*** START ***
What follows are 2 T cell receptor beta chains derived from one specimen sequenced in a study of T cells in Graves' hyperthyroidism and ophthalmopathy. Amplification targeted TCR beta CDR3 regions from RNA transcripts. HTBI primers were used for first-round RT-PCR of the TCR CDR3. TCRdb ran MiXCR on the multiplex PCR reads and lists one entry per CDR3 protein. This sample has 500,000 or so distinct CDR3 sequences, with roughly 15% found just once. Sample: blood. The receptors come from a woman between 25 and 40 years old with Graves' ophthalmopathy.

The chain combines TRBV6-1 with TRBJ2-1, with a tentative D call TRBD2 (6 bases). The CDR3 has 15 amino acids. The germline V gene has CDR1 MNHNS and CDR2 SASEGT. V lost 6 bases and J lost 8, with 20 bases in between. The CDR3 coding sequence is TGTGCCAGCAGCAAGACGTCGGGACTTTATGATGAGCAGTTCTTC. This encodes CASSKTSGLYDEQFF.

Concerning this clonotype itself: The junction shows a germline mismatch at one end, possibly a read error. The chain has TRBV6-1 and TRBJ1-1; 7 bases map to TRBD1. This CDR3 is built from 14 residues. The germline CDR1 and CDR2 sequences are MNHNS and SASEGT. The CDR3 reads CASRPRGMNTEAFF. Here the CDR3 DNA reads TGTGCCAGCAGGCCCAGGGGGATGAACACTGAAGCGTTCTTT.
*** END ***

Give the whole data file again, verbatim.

What follows are 2 T cell receptor beta chains derived from one specimen sequenced in a study of T cells in Graves' hyperthyroidism and ophthalmopathy. Amplification targeted TCR beta CDR3 regions from RNA transcripts. HTBI primers were used for first-round RT-PCR of the TCR CDR3. TCRdb ran MiXCR on the multiplex PCR reads and lists one entry per CDR3 protein. This sample has 500,000 or so distinct CDR3 sequences, with roughly 15% found just once. Sample: blood. The receptors come from a woman between 25 and 40 years old with Graves' ophthalmopathy.

The chain combines TRBV6-1 with TRBJ2-1, with a tentative D call TRBD2 (6 bases). The CDR3 has 15 amino acids. The germline V gene has CDR1 MNHNS and CDR2 SASEGT. V lost 6 bases and J lost 8, with 20 bases in between. The CDR3 coding sequence is TGTGCCAGCAGCAAGACGTCGGGACTTTATGATGAGCAGTTCTTC. This encodes CASSKTSGLYDEQFF.

Concerning this clonotype itself: The junction shows a germline mismatch at one end, possibly a read error. The chain has TRBV6-1 and TRBJ1-1; 7 bases map to TRBD1. This CDR3 is built from 14 residues. The germline CDR1 and CDR2 sequences are MNHNS and SASEGT. The CDR3 reads CASRPRGMNTEAFF. Here the CDR3 DNA reads TGTGCCAGCAGGCCCAGGGGGATGAACACTGAAGCGTTCTTT.